What exactly am I talking about? What makes a book all-caps B-A-D? Here are those characteristics I would consider to be unforgivable:

– Blatantly wrong grammar, spelling, and punctuation.

– Excessive use of simile and metaphor, or flowery adjectives and adverbs that don’t even make sense. If the word choice keeps me reading solely for laughs and the book isn’t intended as humor, that is BAD.

– Contradictions in the setting, character motivations, or plot that are so bizarre that they can’t be attributed to secret motives, hidden plots, or other authorial devices.

– Disregard for research in a particular skill or trade, or complete ignorance of the laws of physics or biology when no effort has been made to say that the world in the book is different than ours. I can forgive some mistakes in areas that I am familiar with (fencing, horses, medicine), but if this is a central aspect to the plot or a main character, you’re going to lose me.

Most of the items on this list would be caught by a good editor (if the book was even accepted for publication in the first place). These are problems that I come across mostly in self-published works. The book that my husband read was self-published, although the author had gone to some trouble to make it appear that it was not. This is not to say that self-published always = BAD. The problem with a lot of self-published books is that there is no filter (i.e. agent, editor, copy editor, publisher). Anyone who can type and fiddle with some software can now publish their own book on amazon and other outlets. When I’m offered books to review, many of these are self-published. I try to give them every chance. If the description or blurb interests me, I still won’t take the book on unless I can read a sample of it. I’ll look at Amazon’s preview feature or I’ll check the author’s web page. I reviewed one self-published book some time back, and it was quite good. I have at least two more in my queue to be read.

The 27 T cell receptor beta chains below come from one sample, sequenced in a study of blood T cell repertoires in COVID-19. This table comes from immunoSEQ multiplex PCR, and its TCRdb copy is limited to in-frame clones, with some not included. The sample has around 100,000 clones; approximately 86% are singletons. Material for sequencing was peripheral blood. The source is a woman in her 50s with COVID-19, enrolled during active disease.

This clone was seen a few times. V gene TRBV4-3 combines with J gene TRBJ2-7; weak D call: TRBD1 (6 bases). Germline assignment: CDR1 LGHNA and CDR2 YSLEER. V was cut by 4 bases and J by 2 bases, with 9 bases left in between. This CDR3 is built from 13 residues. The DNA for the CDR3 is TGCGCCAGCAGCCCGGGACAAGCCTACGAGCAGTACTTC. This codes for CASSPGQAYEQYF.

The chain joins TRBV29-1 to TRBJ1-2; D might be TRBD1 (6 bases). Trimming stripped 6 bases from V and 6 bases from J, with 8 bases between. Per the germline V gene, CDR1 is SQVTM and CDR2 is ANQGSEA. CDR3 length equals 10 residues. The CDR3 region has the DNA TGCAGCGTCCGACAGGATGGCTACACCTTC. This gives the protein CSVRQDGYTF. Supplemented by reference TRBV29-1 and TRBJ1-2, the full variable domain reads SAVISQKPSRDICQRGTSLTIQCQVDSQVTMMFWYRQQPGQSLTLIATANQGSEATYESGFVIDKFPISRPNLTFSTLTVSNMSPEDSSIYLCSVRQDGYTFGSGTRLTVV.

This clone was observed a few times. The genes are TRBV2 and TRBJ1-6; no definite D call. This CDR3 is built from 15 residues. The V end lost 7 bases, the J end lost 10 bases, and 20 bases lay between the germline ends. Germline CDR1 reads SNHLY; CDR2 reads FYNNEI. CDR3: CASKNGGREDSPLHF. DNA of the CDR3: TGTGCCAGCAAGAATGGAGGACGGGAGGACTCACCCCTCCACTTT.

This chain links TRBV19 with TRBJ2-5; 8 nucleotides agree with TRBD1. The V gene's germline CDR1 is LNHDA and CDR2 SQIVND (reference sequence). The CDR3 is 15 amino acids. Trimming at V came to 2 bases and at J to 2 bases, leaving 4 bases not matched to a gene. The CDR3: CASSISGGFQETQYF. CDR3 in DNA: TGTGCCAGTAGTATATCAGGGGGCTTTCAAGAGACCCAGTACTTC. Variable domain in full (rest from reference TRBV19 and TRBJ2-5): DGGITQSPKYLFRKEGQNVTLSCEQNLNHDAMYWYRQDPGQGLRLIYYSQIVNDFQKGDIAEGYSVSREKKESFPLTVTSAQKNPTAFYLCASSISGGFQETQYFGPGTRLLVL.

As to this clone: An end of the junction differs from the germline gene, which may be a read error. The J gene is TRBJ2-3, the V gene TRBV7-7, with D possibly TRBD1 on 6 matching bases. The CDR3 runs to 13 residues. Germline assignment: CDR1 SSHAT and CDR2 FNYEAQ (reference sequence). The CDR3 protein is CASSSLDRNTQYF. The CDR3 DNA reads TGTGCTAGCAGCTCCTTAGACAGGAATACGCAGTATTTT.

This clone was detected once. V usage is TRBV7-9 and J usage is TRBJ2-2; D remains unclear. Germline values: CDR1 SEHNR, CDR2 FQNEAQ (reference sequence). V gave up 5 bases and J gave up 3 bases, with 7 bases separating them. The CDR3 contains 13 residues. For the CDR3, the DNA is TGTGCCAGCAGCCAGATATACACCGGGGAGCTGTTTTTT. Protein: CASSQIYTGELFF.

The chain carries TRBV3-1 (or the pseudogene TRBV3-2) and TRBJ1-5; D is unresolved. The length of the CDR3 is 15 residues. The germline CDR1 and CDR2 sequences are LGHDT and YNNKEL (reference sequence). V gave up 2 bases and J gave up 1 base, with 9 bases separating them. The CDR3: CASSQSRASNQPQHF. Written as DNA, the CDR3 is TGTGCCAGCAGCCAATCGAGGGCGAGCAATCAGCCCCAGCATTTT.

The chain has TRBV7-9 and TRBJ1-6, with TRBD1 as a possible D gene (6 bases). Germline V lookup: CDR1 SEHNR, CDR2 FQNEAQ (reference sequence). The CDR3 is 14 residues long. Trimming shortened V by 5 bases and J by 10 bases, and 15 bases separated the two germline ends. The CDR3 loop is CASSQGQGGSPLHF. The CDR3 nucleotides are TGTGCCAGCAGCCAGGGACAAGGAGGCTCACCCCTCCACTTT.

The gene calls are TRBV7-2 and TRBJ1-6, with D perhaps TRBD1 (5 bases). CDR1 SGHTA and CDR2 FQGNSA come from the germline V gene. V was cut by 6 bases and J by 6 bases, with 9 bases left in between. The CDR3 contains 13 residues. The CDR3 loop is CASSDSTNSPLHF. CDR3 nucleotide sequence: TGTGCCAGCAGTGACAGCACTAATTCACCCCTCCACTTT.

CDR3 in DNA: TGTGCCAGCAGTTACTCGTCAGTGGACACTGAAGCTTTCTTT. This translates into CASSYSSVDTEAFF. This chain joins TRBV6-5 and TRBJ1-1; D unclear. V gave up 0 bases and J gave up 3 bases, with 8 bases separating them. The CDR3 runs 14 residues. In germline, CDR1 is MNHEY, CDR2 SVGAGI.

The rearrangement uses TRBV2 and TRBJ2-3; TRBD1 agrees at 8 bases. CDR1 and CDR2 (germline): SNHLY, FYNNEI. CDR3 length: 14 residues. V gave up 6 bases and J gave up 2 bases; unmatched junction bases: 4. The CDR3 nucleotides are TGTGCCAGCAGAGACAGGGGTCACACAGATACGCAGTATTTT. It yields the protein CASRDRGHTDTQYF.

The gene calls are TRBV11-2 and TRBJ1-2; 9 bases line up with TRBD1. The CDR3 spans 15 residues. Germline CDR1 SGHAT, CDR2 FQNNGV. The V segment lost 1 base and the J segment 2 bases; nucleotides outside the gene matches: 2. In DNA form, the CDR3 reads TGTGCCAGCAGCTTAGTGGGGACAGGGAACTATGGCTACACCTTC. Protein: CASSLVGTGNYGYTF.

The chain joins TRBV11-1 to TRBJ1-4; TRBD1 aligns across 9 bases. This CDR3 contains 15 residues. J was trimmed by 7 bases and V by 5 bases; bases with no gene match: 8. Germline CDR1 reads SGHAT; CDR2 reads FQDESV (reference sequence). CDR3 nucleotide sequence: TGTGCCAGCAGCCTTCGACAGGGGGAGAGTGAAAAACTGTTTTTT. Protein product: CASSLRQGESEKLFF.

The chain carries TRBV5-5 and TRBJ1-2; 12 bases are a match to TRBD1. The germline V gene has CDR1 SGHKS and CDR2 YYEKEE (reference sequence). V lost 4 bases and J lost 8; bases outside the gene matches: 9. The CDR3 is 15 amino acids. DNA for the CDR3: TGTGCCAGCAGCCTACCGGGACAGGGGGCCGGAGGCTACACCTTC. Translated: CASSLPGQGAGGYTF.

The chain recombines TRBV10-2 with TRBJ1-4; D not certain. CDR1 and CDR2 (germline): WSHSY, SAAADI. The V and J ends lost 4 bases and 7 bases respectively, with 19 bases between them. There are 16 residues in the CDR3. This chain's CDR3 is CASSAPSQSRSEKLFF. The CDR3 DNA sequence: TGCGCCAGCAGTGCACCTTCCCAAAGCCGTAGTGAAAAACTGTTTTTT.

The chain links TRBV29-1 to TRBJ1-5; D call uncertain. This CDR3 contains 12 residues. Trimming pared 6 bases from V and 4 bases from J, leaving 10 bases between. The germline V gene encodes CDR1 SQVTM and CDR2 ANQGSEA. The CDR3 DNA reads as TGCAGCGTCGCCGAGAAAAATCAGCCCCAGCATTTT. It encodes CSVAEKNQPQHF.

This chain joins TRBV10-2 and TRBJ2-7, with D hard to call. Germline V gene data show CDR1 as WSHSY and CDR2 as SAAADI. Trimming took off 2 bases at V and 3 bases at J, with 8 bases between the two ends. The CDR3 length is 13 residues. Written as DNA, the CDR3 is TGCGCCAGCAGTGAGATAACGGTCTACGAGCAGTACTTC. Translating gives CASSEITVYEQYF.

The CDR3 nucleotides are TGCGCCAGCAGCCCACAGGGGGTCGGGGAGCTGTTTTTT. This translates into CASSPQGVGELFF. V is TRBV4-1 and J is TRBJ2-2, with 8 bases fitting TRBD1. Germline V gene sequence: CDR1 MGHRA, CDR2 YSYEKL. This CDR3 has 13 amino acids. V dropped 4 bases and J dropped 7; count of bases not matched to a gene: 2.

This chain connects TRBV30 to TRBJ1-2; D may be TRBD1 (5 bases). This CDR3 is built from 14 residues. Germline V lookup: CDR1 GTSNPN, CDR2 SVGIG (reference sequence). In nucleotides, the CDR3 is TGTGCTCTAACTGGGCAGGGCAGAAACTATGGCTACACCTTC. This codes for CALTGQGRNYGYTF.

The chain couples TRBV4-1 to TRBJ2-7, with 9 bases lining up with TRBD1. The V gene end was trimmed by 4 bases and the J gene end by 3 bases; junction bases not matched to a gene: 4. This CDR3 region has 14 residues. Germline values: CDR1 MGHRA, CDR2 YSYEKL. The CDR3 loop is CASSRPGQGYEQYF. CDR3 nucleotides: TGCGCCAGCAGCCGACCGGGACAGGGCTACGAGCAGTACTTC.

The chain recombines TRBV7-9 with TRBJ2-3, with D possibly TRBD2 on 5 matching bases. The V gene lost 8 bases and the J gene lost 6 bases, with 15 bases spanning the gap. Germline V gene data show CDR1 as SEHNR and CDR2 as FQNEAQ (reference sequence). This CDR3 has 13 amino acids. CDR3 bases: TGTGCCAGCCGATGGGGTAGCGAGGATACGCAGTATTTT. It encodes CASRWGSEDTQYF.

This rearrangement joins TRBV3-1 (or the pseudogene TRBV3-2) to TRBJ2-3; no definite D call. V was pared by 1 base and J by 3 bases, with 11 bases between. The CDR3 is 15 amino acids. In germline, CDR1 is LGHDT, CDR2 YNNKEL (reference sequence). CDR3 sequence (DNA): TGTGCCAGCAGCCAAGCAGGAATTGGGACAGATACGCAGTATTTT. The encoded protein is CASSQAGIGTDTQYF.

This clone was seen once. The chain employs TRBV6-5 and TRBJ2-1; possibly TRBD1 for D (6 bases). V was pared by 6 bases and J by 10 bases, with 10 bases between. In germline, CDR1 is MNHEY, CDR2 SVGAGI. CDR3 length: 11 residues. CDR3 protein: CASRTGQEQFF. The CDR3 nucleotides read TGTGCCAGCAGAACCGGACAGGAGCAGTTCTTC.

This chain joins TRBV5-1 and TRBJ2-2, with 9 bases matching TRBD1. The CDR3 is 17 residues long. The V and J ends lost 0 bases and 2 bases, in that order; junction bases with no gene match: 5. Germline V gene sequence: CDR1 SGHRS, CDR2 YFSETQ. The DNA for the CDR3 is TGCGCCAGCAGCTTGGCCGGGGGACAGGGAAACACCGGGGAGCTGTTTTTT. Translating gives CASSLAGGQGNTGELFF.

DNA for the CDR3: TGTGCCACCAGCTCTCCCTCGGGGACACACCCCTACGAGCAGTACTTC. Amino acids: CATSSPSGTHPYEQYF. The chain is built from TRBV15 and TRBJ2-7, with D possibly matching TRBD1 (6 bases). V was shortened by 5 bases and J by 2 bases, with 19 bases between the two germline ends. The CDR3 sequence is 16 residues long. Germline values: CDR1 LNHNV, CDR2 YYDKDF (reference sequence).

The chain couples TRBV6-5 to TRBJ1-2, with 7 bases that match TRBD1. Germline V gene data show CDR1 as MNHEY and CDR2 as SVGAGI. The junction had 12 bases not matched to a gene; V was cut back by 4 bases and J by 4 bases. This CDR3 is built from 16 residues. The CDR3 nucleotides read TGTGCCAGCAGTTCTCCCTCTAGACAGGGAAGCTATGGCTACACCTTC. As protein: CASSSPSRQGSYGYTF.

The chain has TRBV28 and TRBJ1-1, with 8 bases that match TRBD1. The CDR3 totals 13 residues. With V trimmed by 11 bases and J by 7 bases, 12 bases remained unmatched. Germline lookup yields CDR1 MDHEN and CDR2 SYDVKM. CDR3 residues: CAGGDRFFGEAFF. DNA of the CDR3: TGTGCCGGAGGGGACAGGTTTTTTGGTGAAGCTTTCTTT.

I have also read (or tried to read) what I would consider a bad book from a major publisher. One in particular from last year comes to mind, but it will also remain anonymous here. I found the word choice to be bizarrely amusing when it should not have been, and the plot was incomprehensible. I’m not sure why – was there a shake-up in the editorial staff? Was it rushed to print? Am I so dense that I just didn’t get it?

Have you ever looked over reviews of one of your favorite books and found that some horrible terrible awful confused person gave it a one star review? Were you even reading the same book? Have you ever picked up a book that everyone loved to find that it was nonsensical drivel? Here is where I think the variety of styles, genres, and the multitude of human personalities and tastes comes in. I picked up a romance novel by a best-selling author a few years ago just to try to read outside my favorite genre of science fiction and fantasy. (One of my favorite science fiction books is largely a romance, so I’m not opposed to this as an element or theme.) I read this best-seller (that was also made into a movie), but despite the appeal to other people, I found the book boring and sappy. I don’t think that makes it a bad book. It simply wasn’t for me.

I’m also not talking about taste as in, “You have good taste. He has bad taste.” I think that all that taste means is that everyone has different preferences. I didn’t pick up George R.R. Martin’s A Song of Ice and Fire and expect it to be the same as Harry Potter. Yes, they’re both fantasy, but TOTALLY different. There are readers who love one series and can’t get through the other. For some, GRRM’s writing is too graphic and the characters are too dark. For other readers, Harry Potter is too juvenile and stereotyped. (I love both of these series though.)

Have you read any bad books lately? Are there other factors that you feel may put a book in that BAD category? How about your tastes – have they changed over time? How varied are your tastes as a reader?